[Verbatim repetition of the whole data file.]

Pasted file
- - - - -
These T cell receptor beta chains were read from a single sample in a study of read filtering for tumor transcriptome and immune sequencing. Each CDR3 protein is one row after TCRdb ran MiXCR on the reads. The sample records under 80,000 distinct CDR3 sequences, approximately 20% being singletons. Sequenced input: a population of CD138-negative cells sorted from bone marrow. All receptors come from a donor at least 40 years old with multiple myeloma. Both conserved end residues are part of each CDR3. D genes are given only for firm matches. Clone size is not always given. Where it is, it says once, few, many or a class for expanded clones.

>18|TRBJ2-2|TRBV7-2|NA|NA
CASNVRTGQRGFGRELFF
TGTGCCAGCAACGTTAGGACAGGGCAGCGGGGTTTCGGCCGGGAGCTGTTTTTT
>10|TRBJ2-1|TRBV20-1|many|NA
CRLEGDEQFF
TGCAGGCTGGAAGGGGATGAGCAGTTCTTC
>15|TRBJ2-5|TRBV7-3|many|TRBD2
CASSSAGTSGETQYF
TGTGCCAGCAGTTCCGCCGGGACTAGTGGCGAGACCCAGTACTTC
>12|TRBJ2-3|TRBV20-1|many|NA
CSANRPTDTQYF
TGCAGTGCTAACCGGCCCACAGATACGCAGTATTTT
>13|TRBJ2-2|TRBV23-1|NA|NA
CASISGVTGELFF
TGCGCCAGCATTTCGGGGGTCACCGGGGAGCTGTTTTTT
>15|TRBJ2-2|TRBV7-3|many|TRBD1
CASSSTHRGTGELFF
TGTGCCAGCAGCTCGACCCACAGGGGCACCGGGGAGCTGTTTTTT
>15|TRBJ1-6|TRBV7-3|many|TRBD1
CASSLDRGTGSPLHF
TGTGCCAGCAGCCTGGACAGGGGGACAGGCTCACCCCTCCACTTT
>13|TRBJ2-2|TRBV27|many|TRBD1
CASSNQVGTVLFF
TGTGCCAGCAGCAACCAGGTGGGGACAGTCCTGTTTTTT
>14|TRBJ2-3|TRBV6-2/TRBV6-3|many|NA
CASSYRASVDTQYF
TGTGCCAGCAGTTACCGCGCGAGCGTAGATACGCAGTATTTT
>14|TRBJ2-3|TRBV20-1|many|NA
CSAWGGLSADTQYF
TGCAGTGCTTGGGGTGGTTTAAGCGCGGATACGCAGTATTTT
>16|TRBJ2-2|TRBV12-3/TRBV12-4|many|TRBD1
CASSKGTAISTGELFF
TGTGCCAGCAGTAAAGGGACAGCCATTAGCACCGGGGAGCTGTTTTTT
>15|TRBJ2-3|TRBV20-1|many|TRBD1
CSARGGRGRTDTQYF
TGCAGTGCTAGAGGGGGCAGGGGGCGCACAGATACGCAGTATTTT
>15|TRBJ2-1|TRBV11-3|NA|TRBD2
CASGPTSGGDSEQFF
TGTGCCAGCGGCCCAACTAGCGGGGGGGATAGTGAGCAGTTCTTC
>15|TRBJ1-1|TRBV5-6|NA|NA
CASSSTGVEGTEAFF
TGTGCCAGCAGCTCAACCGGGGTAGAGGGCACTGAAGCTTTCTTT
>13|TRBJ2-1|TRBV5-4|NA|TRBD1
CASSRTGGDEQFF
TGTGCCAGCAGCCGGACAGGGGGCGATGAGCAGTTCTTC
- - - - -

These T cell receptor beta chains were read from a single sample in a study of read filtering for tumor transcriptome and immune sequencing. Each CDR3 protein is one row after TCRdb ran MiXCR on the reads. The sample records under 80,000 distinct CDR3 sequences, approximately 20% being singletons. Sequenced input: a population of CD138-negative cells sorted from bone marrow. All receptors come from a donor at least 40 years old with multiple myeloma. Both conserved end residues are part of each CDR3. D genes are given only for firm matches. Clone size is not always given. Where it is, it says once, few, many or a class for expanded clones.

>18|TRBJ2-2|TRBV7-2|NA|NA
CASNVRTGQRGFGRELFF
TGTGCCAGCAACGTTAGGACAGGGCAGCGGGGTTTCGGCCGGGAGCTGTTTTTT
>10|TRBJ2-1|TRBV20-1|many|NA
CRLEGDEQFF
TGCAGGCTGGAAGGGGATGAGCAGTTCTTC
>15|TRBJ2-5|TRBV7-3|many|TRBD2
CASSSAGTSGETQYF
TGTGCCAGCAGTTCCGCCGGGACTAGTGGCGAGACCCAGTACTTC
>12|TRBJ2-3|TRBV20-1|many|NA
CSANRPTDTQYF
TGCAGTGCTAACCGGCCCACAGATACGCAGTATTTT
>13|TRBJ2-2|TRBV23-1|NA|NA
CASISGVTGELFF
TGCGCCAGCATTTCGGGGGTCACCGGGGAGCTGTTTTTT
>15|TRBJ2-2|TRBV7-3|many|TRBD1
CASSSTHRGTGELFF
TGTGCCAGCAGCTCGACCCACAGGGGCACCGGGGAGCTGTTTTTT
>15|TRBJ1-6|TRBV7-3|many|TRBD1
CASSLDRGTGSPLHF
TGTGCCAGCAGCCTGGACAGGGGGACAGGCTCACCCCTCCACTTT
>13|TRBJ2-2|TRBV27|many|TRBD1
CASSNQVGTVLFF
TGTGCCAGCAGCAACCAGGTGGGGACAGTCCTGTTTTTT
>14|TRBJ2-3|TRBV6-2/TRBV6-3|many|NA
CASSYRASVDTQYF
TGTGCCAGCAGTTACCGCGCGAGCGTAGATACGCAGTATTTT
>14|TRBJ2-3|TRBV20-1|many|NA
CSAWGGLSADTQYF
TGCAGTGCTTGGGGTGGTTTAAGCGCGGATACGCAGTATTTT
>16|TRBJ2-2|TRBV12-3/TRBV12-4|many|TRBD1
CASSKGTAISTGELFF
TGTGCCAGCAGTAAAGGGACAGCCATTAGCACCGGGGAGCTGTTTTTT
>15|TRBJ2-3|TRBV20-1|many|TRBD1
CSARGGRGRTDTQYF
TGCAGTGCTAGAGGGGGCAGGGGGCGCACAGATACGCAGTATTTT
>15|TRBJ2-1|TRBV11-3|NA|TRBD2
CASGPTSGGDSEQFF
TGTGCCAGCGGCCCAACTAGCGGGGGGGATAGTGAGCAGTTCTTC
>15|TRBJ1-1|TRBV5-6|NA|NA
CASSSTGVEGTEAFF
TGTGCCAGCAGCTCAACCGGGGTAGAGGGCACTGAAGCTTTCTTT
>13|TRBJ2-1|TRBV5-4|NA|TRBD1
CASSRTGGDEQFF
TGTGCCAGCAGCCGGACAGGGGGCGATGAGCAGTTCTTC